• Turn2Us: Turn2Us is a free online service helping people in need access charitable grants and other financial support. Their website has a helpful Grants Search option where you can answer some questions about your situation and they will come back to you with information about the grants you may be eligible for.
  • Revitalise Support Fund: The Revitalise Support Fund helps carers and people in need of care to cover the cost of respite breaks. To apply for funding, you can complete an application form online to find out if you are eligible for a grant. The Revitalise Support Fund will usually offer a portion of the cost of the break, so you may need to cover the remaining balance. 
  • The Florence Nightingale Aid in Sickness Trust: The Florence Nightingale Aid in Sickness Trust offers grants to help people who are ill, convalescent or disabled, and this includes respite care to give carers a short break from caring duties. You can apply for the grant on their website, and the amount you receive will depend on your situation and the type of break you are looking for. Keep in mind respite breaks must be taken with one of their registered providers, such as Revitalise (see above). 
  • The Respite Association: The Respite Association helps people who are caring for loved ones by offering them an opportunity to recharge their batteries with a respite break. They provide short-term assistance by funding respite care for those who need it, so their regular unpaid carer can take a break. They will help to cover a number of breaks, such as short-term respite so the carer can attend an evening class, to a weekend break or a holiday. You can learn more on their website.
  • The League of the Helping Hand: This charity can provide one-off payments towards carers’ breaks to support carers living on a very low income. It helps to prioritise their wellbeing and self-care through respite care so they can take time off for a number of reasons. You can fill out an application form on their website to see if you are eligible for funding.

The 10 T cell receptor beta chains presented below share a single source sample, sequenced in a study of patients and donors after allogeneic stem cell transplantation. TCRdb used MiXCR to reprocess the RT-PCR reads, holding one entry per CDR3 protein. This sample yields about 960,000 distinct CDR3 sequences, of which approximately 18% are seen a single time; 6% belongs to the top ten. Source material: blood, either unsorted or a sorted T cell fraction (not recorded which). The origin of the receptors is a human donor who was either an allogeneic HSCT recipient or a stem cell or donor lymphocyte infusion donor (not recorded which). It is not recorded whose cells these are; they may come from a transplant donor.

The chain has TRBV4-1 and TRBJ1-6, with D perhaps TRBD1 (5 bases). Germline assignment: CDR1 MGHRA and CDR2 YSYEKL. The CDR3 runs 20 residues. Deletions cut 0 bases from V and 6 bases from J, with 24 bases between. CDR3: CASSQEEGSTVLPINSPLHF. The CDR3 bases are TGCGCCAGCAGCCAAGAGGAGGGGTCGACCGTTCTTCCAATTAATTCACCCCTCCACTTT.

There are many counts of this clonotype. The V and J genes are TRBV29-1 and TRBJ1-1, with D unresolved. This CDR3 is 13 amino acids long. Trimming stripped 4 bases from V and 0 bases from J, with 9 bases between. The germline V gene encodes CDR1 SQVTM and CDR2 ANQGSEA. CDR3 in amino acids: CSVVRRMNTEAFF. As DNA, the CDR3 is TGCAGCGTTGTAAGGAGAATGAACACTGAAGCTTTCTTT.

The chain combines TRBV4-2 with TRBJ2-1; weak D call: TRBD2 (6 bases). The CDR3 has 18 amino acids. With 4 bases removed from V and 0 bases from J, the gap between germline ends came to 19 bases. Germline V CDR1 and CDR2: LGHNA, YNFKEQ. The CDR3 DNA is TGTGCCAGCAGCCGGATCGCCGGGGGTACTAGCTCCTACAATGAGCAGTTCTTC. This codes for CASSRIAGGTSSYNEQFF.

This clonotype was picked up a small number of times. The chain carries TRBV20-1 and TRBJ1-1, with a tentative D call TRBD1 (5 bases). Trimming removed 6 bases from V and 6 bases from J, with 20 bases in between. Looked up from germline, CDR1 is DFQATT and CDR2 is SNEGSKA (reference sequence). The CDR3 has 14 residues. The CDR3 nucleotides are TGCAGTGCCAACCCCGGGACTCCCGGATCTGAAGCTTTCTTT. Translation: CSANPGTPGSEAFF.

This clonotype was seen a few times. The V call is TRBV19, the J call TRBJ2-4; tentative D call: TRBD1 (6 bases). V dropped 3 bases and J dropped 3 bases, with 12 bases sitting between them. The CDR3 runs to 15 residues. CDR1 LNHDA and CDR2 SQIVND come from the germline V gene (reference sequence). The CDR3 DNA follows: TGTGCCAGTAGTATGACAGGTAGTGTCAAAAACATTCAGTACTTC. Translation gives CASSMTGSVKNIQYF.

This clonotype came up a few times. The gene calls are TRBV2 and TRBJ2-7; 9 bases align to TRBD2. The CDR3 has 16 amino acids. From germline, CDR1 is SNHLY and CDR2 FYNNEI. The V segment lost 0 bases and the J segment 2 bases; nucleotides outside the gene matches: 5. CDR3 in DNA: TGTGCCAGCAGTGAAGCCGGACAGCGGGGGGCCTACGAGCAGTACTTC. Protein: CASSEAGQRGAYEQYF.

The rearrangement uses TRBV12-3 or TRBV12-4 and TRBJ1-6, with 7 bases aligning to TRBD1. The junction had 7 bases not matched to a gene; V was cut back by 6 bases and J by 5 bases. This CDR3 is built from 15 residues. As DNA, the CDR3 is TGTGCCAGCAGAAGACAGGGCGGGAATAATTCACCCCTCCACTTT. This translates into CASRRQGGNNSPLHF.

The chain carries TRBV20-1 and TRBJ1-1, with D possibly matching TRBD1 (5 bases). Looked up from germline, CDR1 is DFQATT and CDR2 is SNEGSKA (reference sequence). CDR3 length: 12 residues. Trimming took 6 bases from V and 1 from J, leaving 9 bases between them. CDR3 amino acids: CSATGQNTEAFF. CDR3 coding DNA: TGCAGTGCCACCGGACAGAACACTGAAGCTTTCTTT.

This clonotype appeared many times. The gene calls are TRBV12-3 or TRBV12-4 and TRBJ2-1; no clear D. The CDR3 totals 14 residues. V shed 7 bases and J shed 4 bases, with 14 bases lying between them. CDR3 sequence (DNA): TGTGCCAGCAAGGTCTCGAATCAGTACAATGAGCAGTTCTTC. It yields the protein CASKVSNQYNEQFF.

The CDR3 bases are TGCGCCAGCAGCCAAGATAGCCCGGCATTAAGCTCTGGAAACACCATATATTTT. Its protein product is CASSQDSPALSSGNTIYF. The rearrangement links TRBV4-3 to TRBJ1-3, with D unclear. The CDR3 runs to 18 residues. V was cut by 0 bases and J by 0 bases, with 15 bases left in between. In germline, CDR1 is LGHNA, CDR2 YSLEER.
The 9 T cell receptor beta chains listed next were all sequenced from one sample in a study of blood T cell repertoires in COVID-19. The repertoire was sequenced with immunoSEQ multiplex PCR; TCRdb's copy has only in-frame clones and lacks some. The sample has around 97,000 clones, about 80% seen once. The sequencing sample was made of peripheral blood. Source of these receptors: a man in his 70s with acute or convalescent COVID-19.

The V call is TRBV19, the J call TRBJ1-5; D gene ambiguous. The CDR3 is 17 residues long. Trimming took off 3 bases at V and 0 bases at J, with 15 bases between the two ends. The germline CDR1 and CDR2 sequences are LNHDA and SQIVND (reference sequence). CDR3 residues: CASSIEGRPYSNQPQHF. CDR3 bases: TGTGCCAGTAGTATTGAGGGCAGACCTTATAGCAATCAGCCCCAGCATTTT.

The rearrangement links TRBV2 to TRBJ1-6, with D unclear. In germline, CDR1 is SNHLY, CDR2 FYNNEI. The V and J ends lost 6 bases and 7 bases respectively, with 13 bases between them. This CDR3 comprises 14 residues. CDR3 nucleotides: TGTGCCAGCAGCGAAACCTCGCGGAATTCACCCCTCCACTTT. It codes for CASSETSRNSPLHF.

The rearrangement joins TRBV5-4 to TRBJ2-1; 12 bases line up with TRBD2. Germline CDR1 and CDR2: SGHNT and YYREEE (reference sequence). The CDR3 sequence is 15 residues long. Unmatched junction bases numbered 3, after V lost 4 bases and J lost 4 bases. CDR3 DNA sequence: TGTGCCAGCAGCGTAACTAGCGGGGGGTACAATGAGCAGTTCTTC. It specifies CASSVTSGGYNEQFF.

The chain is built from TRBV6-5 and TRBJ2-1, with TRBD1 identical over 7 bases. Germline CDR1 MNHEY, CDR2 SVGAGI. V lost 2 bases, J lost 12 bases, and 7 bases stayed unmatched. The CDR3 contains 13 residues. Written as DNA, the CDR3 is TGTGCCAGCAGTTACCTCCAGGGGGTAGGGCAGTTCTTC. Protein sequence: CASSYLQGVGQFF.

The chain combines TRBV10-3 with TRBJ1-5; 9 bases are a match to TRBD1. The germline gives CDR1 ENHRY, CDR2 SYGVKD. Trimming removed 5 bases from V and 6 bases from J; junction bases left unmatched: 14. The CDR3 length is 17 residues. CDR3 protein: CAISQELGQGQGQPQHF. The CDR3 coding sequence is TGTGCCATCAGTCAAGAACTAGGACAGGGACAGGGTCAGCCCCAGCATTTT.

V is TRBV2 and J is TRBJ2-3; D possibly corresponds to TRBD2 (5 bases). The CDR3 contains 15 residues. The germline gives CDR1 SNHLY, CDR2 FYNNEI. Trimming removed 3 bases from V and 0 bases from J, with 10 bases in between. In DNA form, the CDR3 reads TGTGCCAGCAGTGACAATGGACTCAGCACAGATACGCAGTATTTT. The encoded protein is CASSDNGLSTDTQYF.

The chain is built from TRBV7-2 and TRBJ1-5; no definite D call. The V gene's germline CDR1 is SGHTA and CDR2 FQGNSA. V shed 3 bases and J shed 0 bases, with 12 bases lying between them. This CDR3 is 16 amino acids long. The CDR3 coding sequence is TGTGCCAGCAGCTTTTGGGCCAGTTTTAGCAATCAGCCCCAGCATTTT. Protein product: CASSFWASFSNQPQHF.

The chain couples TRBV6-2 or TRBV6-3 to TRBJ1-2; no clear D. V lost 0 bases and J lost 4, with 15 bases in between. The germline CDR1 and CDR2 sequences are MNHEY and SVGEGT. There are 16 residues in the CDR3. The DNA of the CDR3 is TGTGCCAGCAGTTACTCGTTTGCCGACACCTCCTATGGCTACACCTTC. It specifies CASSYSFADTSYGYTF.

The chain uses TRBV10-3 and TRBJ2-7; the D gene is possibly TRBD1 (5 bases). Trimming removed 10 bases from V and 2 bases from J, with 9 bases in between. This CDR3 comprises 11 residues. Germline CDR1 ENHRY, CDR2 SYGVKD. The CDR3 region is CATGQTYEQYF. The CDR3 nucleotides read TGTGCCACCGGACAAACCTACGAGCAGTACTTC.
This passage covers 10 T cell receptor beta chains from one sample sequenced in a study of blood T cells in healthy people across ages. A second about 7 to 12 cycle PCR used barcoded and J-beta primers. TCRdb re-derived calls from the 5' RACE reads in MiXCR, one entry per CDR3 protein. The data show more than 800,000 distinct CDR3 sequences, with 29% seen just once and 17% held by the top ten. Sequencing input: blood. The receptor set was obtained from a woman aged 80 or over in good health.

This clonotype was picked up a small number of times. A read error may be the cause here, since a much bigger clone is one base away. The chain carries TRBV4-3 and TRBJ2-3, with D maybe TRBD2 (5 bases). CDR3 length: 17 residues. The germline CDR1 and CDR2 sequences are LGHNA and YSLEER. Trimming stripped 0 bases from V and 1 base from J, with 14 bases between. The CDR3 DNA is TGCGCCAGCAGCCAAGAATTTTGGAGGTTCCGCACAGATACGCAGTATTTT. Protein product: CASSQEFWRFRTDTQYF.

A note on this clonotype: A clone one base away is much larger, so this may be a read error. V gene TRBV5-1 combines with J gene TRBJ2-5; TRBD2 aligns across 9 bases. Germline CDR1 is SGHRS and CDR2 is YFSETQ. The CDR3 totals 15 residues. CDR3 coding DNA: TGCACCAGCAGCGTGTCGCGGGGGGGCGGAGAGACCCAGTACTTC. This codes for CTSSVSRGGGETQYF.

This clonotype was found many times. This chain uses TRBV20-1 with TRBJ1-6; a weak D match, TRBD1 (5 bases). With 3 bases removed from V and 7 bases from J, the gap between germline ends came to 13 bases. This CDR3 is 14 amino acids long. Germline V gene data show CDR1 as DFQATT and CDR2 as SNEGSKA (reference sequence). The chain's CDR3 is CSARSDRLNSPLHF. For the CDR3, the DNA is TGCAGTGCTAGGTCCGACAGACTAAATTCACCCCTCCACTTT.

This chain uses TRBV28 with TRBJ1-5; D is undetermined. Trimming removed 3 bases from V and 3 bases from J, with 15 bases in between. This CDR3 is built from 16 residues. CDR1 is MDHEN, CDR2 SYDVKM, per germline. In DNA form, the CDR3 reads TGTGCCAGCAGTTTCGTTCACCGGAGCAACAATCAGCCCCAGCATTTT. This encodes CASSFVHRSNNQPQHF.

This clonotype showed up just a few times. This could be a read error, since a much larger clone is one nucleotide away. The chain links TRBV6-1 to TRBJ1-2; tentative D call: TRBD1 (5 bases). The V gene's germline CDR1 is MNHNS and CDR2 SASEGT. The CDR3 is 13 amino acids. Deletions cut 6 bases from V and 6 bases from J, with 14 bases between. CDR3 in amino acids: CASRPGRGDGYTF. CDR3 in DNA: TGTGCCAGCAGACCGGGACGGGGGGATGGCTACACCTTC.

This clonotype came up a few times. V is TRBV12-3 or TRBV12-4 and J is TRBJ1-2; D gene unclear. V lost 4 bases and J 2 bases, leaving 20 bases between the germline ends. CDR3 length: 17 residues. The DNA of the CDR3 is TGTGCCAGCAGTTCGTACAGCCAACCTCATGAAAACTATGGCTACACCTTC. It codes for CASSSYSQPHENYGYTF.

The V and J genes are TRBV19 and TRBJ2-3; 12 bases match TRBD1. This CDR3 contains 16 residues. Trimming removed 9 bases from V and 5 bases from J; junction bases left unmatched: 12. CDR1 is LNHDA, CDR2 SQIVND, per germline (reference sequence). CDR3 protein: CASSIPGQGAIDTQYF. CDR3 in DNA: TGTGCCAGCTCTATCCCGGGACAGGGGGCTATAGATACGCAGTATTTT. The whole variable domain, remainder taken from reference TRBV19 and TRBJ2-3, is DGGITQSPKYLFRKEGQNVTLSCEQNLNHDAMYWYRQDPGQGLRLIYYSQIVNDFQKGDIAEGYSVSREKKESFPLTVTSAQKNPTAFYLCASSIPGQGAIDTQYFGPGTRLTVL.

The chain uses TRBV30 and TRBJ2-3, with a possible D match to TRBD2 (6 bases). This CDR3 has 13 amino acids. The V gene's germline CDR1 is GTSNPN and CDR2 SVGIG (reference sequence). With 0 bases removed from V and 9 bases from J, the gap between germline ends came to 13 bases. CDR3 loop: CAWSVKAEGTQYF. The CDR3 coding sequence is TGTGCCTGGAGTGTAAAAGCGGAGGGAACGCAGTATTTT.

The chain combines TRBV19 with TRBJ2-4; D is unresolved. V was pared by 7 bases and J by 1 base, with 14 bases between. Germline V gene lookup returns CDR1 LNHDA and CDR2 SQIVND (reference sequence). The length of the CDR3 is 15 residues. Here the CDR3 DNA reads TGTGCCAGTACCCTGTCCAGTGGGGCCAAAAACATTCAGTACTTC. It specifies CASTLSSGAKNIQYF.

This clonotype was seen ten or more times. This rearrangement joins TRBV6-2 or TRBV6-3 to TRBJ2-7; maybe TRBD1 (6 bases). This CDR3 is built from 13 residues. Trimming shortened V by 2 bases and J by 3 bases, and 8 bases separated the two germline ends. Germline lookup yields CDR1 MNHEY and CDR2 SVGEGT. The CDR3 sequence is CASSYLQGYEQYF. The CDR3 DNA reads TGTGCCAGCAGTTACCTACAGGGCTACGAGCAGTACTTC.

• The Victoria Convalescent Trust: The Victoria Convalescent Trust is a charity providing grants to fund short breaks for people living in England and Wales who need recuperative care or respite care. The amount you receive will depend on your situation, however the trust can provide funding for a range of breaks. Keep in mind this charity only accepts applications completed by a health professional or other support worker. You can learn more on their website.

       4. Self-funded respite care 

Self-funded respite care may be the only option for those whose financial situation makes them ineligible for any of the above pathways. It may also be the preferred route for those who would like more choice over the respite care services they employ and who would like to organise these services with little wait time. 

Remember, even if you have to (or choose to) self-fund your respite care, you will need to seek, arrange and pay for this yourself, but your local council should still provide support and resources to help you do this – don’t be afraid to reach out to them.